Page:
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What are 'Liar Loans'?

Liar loans, often referred to as NINJA (No Income, No Job, No Asset) loans or subprime loans, were a category of mortgages that were approved with little to no supporting documents or evidence of the borrower's financial situation. The loans gained popularity in the middle of the 2000s, especially during the housing bubble that caused the financial catastrophe of 2008. These loans were made available by lenders to borrowers who were unable to provide the usual verification of their income, assets, or work status. The phrase "liar loans" refers to the fact that lenders would not verify assertions made by borrowers regarding their financial position.

Mortgage lenders used liar loans as a strategy to increase their clientele and profit. With conventional mortgages, borrowers had to provide extensive documentation to prove their income, assets, and employment history. Liar loans, on the other hand, allowed borrowers to state their income and assets on the loan application without providing any documentation.

One type of liar loan was the stated income/stated asset (SISA) loan. With this type of loan, borrowers stated their income and assets on the loan application but did not have to provide any documentation to back up their claims. Another type of liar loan was the no income/no asset (NINA) loan, where borrowers did not have to provide any proof of income or assets.

Liar loans were particularly popular with self-employed borrowers who had irregular income streams and found it difficult to document their earnings. They were also popular with borrowers who did not have a steady job or income. In some cases, borrowers even lied about their income or employment status to qualify for a larger mortgage than they could afford.

The proliferation of liar loans led to a housing bubble in the mid-2000s. As more and more people were able to obtain mortgages, housing prices skyrocketed, leading to a surge in demand for homes. However, the demand was not sustainable, and when housing prices started to fall, many borrowers found themselves underwater on their mortgages - owing more on their homes than the homes were worth.

The financial crisis that followed was in part caused by the collapse of the housing market. Many borrowers who had obtained liar loans were unable to afford their mortgage payments and defaulted on their loans. This, in turn, led to a wave of foreclosures and a collapse of the housing market.

The financial crisis led to increased scrutiny of the mortgage industry and a crackdown on fraudulent lending practices. Many lenders who had engaged in such practices faced legal action and settlements with the government. For example, Bank of America settled with the government for $16.65 billion over misleading loans that contributed to the financial crisis.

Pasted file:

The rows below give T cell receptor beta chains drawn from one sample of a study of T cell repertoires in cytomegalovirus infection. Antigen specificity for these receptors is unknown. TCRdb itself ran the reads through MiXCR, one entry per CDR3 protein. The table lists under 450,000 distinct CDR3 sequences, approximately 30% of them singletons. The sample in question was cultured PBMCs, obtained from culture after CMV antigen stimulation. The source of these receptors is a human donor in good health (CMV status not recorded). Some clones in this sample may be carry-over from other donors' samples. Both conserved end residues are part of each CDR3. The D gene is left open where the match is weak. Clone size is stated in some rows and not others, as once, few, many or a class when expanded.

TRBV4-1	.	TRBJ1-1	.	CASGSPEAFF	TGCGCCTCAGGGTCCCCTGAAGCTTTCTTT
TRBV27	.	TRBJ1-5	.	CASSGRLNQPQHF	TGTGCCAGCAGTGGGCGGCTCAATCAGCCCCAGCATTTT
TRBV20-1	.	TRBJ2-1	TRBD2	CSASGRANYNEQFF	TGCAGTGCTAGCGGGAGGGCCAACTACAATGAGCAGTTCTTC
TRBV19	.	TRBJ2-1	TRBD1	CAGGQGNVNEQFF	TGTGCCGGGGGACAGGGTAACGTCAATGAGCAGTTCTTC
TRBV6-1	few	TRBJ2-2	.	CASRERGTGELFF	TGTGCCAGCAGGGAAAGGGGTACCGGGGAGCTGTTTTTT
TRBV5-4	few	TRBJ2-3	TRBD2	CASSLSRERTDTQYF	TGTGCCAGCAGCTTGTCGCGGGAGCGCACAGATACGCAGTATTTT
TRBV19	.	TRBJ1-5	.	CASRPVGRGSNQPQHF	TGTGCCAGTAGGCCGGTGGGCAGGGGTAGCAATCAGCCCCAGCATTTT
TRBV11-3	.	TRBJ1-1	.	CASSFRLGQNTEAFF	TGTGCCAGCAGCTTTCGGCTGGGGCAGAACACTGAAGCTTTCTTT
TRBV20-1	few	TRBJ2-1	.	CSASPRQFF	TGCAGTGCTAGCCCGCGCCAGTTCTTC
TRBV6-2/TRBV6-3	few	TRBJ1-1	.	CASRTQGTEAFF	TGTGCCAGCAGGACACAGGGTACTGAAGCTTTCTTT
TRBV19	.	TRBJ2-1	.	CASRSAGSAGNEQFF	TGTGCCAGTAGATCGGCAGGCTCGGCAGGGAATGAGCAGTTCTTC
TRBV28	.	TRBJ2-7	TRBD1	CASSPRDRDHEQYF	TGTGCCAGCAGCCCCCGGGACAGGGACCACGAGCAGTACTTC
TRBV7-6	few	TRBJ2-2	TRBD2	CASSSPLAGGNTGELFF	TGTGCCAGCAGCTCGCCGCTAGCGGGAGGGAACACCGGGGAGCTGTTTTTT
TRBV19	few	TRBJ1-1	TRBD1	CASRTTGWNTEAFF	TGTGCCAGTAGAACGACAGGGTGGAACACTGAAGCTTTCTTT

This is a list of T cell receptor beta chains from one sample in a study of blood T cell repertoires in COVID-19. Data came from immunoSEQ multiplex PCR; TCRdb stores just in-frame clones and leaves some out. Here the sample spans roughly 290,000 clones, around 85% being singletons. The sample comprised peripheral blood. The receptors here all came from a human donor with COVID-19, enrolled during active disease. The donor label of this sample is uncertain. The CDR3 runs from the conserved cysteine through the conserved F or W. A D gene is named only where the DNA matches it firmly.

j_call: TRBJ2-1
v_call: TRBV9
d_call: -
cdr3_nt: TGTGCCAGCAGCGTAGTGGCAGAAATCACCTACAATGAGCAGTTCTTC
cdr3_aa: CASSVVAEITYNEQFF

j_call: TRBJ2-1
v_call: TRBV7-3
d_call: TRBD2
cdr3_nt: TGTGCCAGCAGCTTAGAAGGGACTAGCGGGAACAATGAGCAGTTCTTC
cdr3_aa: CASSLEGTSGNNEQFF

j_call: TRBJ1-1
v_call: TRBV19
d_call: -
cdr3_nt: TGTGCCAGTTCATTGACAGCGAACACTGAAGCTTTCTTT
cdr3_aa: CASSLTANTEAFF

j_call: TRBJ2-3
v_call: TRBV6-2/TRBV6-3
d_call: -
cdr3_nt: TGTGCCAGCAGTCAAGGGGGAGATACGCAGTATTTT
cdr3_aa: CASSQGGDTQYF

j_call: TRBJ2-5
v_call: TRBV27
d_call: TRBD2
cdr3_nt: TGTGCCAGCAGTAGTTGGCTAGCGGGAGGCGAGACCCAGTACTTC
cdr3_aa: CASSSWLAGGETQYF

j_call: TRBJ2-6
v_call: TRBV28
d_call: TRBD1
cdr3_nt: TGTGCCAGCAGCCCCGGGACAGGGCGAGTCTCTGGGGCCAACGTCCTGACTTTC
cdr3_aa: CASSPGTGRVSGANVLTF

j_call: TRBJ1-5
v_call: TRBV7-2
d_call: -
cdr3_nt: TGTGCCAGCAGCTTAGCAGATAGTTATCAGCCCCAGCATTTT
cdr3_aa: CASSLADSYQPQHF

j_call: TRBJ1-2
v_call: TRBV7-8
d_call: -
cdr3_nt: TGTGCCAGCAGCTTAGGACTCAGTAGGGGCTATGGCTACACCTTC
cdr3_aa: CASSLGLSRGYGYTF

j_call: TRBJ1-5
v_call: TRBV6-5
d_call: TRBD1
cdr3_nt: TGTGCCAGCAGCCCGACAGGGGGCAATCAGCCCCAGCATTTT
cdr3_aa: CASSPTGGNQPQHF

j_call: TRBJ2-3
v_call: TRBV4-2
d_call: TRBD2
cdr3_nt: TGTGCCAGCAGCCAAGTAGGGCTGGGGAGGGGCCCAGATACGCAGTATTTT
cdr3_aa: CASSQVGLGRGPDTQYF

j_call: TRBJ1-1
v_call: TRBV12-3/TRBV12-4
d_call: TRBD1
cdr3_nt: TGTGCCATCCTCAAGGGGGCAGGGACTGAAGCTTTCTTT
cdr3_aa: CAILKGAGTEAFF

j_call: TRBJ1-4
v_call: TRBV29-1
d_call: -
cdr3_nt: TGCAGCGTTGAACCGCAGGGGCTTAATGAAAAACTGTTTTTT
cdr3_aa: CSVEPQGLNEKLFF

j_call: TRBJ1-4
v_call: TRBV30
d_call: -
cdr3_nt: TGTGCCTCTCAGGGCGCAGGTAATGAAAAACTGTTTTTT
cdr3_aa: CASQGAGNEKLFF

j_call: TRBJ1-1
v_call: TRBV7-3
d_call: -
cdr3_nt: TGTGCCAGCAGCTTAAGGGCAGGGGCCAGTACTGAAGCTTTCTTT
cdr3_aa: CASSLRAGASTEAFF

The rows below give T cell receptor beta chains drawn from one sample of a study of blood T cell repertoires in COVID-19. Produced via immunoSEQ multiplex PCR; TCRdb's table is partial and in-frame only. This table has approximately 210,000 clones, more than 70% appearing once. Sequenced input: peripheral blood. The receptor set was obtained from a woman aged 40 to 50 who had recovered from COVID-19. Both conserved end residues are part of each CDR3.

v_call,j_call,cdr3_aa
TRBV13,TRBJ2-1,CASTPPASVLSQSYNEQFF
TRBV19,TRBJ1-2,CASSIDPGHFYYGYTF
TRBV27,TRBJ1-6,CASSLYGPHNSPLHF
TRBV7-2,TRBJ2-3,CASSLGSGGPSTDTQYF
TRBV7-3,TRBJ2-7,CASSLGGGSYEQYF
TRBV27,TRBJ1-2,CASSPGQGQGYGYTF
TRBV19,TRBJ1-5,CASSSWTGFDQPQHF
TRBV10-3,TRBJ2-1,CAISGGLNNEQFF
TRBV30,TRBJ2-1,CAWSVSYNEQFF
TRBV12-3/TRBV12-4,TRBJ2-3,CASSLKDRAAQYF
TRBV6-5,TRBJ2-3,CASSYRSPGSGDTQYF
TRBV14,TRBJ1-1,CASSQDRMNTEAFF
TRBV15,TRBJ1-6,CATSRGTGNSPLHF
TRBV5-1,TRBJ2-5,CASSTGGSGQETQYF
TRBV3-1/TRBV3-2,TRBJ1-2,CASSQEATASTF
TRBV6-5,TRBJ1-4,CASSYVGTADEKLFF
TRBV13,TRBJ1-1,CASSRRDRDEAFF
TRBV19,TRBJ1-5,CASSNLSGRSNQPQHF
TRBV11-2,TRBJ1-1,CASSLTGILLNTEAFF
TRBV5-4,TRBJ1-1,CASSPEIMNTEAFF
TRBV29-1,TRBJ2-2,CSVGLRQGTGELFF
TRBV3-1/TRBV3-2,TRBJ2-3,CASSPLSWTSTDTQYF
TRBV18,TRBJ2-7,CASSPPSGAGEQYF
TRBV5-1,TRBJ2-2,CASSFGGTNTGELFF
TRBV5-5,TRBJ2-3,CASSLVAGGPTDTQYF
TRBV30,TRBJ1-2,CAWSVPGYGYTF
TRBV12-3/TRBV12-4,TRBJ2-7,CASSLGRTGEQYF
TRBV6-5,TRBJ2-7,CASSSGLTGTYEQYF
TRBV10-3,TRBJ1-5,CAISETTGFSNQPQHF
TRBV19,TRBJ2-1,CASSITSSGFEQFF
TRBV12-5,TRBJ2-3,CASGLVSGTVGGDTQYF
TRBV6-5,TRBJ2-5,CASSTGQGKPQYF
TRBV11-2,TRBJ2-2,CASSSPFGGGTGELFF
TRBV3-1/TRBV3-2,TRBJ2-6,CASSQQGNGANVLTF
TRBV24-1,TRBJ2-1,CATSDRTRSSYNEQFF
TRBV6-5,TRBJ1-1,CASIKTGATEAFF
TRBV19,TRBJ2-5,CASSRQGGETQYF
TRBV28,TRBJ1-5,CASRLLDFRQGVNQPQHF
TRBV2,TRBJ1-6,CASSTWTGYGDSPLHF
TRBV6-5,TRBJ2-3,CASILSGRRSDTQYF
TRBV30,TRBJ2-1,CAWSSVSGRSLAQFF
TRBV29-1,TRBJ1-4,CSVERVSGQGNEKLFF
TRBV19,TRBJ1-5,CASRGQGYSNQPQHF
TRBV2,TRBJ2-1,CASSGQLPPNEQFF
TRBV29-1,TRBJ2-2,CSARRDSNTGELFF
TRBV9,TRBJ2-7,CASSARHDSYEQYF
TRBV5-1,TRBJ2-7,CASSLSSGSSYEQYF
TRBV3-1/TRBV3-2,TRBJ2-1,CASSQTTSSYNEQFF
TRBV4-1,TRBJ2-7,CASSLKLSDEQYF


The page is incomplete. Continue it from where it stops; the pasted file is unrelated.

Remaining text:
In the aftermath of the financial crisis, regulations were put in place to prevent a repeat of the housing bubble and to protect borrowers from predatory lending practices. The Dodd-Frank Wall Street Reform and Consumer Protection Act, for example, created the Consumer Financial Protection Bureau (CFPB), which has the authority to regulate the mortgage industry and protect consumers from abusive lending practices.

Today, it is much more difficult to obtain a mortgage without providing extensive documentation of income, assets, and employment history. Lenders are required to verify the borrower's claims, and there are strict guidelines for what types of loans can be offered.

However, some critics argue that the regulations put in place after the financial crisis have made it too difficult for some borrowers to obtain a mortgage. For example, some self-employed borrowers still find it difficult to document their income, even if they have a stable income stream. Others argue that the regulations have made it too difficult for low-income borrowers to obtain a mortgage, even if they are able to make the payments.

Liar loans were a type of mortgage that was granted with little or no documentation or proof of the borrower's financial standing. They became popular in the mid-2000s during the housing bubble that led to the 2008 financial crisis and were a key factor in the crisis. While regulations have since been put in place to prevent a repeat of the housing bubble and protect consumers from predatory lending practices, some argue that these regulations have made it too difficult for certain borrowers to obtain a mortgage.

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